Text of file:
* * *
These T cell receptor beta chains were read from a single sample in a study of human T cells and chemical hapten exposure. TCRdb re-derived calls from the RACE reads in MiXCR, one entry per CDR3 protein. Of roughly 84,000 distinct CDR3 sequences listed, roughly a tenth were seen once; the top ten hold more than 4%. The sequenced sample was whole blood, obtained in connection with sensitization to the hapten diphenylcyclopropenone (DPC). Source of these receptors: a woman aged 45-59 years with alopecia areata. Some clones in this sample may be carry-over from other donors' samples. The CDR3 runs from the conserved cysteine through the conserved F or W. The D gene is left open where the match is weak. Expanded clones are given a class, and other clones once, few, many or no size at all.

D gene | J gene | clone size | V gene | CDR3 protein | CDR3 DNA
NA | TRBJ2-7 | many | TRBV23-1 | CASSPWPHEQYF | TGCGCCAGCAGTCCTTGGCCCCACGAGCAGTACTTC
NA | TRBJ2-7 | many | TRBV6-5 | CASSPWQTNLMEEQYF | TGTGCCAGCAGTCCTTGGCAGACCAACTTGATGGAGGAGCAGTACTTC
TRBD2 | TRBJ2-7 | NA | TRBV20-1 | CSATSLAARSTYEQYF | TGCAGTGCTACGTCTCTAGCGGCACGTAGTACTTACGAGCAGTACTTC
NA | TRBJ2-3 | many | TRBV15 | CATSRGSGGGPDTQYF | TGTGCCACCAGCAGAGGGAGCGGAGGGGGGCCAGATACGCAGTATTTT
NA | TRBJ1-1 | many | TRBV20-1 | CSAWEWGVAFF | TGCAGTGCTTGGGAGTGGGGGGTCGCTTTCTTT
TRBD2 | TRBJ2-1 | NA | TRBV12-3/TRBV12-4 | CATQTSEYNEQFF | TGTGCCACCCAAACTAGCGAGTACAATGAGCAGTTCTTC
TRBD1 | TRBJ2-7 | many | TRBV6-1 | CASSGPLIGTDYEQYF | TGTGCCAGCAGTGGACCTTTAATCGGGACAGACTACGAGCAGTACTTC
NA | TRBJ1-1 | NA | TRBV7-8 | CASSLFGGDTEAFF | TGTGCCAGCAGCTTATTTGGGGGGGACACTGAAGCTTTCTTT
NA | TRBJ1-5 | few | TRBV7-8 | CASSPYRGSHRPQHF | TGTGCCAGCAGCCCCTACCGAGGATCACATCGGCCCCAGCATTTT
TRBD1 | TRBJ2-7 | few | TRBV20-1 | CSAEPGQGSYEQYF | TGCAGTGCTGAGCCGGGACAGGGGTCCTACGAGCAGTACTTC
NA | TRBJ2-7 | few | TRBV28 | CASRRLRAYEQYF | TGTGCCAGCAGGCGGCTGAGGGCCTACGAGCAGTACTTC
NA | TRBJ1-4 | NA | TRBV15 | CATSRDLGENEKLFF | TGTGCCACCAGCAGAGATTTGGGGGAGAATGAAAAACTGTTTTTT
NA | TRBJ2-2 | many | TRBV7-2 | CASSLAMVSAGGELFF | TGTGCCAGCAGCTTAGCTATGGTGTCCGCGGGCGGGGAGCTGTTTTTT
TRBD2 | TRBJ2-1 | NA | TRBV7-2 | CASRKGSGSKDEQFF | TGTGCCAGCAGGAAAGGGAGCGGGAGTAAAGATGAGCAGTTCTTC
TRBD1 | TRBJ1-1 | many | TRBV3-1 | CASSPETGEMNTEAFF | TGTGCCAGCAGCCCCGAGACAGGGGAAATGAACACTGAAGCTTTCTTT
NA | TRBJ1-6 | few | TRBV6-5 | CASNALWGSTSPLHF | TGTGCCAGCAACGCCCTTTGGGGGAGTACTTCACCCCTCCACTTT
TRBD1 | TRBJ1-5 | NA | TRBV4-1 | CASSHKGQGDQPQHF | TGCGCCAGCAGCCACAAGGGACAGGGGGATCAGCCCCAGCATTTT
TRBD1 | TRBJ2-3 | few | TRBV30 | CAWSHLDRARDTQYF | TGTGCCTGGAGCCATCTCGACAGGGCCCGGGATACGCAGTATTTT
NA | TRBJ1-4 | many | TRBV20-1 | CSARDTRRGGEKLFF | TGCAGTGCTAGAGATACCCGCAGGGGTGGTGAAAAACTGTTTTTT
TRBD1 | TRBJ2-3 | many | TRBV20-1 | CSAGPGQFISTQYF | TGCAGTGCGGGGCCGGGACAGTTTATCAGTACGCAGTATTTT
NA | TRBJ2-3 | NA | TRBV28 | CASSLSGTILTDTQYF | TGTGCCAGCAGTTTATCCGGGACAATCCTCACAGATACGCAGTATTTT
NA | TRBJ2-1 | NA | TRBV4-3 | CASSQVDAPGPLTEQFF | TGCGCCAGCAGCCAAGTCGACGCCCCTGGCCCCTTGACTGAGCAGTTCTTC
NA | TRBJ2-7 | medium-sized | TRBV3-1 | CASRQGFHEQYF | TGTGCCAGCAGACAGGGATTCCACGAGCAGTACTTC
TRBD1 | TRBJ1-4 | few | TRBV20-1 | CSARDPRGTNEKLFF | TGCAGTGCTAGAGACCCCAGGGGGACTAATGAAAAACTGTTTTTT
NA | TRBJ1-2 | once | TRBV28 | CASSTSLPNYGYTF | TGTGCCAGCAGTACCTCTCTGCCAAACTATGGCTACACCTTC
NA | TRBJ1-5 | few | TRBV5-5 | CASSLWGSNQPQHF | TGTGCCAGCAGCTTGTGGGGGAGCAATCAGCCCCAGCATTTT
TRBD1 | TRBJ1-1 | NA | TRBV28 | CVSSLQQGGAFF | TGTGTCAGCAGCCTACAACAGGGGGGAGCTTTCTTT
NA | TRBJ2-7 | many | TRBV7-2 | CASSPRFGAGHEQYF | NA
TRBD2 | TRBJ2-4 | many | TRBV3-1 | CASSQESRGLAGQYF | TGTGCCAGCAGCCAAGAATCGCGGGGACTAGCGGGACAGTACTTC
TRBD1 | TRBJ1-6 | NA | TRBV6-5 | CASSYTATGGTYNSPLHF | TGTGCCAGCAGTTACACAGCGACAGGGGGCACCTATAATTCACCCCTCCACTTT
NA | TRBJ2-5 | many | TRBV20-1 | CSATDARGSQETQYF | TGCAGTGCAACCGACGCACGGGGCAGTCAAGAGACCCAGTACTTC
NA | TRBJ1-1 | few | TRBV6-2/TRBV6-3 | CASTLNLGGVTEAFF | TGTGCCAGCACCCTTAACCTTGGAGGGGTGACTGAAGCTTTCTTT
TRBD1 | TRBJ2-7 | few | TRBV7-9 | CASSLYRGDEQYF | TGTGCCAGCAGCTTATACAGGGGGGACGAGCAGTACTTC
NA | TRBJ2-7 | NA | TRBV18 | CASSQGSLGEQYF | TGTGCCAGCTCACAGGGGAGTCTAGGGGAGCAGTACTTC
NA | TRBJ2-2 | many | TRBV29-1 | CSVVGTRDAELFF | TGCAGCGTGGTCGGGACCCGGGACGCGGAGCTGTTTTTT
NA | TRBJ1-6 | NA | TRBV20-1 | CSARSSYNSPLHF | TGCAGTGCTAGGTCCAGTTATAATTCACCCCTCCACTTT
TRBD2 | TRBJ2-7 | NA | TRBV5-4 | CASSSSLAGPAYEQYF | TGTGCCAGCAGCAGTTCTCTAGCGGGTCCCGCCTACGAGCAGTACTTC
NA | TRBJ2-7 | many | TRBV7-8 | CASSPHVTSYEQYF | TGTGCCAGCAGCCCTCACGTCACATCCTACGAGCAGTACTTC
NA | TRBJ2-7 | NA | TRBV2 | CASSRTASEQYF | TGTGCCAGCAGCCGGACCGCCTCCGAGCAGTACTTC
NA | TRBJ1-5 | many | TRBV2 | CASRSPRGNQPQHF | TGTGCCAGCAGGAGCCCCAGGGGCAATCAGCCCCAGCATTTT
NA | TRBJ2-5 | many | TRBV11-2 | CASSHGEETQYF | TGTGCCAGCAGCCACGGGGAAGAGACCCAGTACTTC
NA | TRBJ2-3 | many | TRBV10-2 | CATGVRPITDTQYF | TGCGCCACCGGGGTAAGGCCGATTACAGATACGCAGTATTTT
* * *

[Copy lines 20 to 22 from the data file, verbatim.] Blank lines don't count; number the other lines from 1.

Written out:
TRBD1 | TRBJ2-3 | few | TRBV30 | CAWSHLDRARDTQYF | TGTGCCTGGAGCCATCTCGACAGGGCCCGGGATACGCAGTATTTT
NA | TRBJ1-4 | many | TRBV20-1 | CSARDTRRGGEKLFF | TGCAGTGCTAGAGATACCCGCAGGGGTGGTGAAAAACTGTTTTTT
TRBD1 | TRBJ2-3 | many | TRBV20-1 | CSAGPGQFISTQYF | TGCAGTGCGGGGCCGGGACAGTTTATCAGTACGCAGTATTTT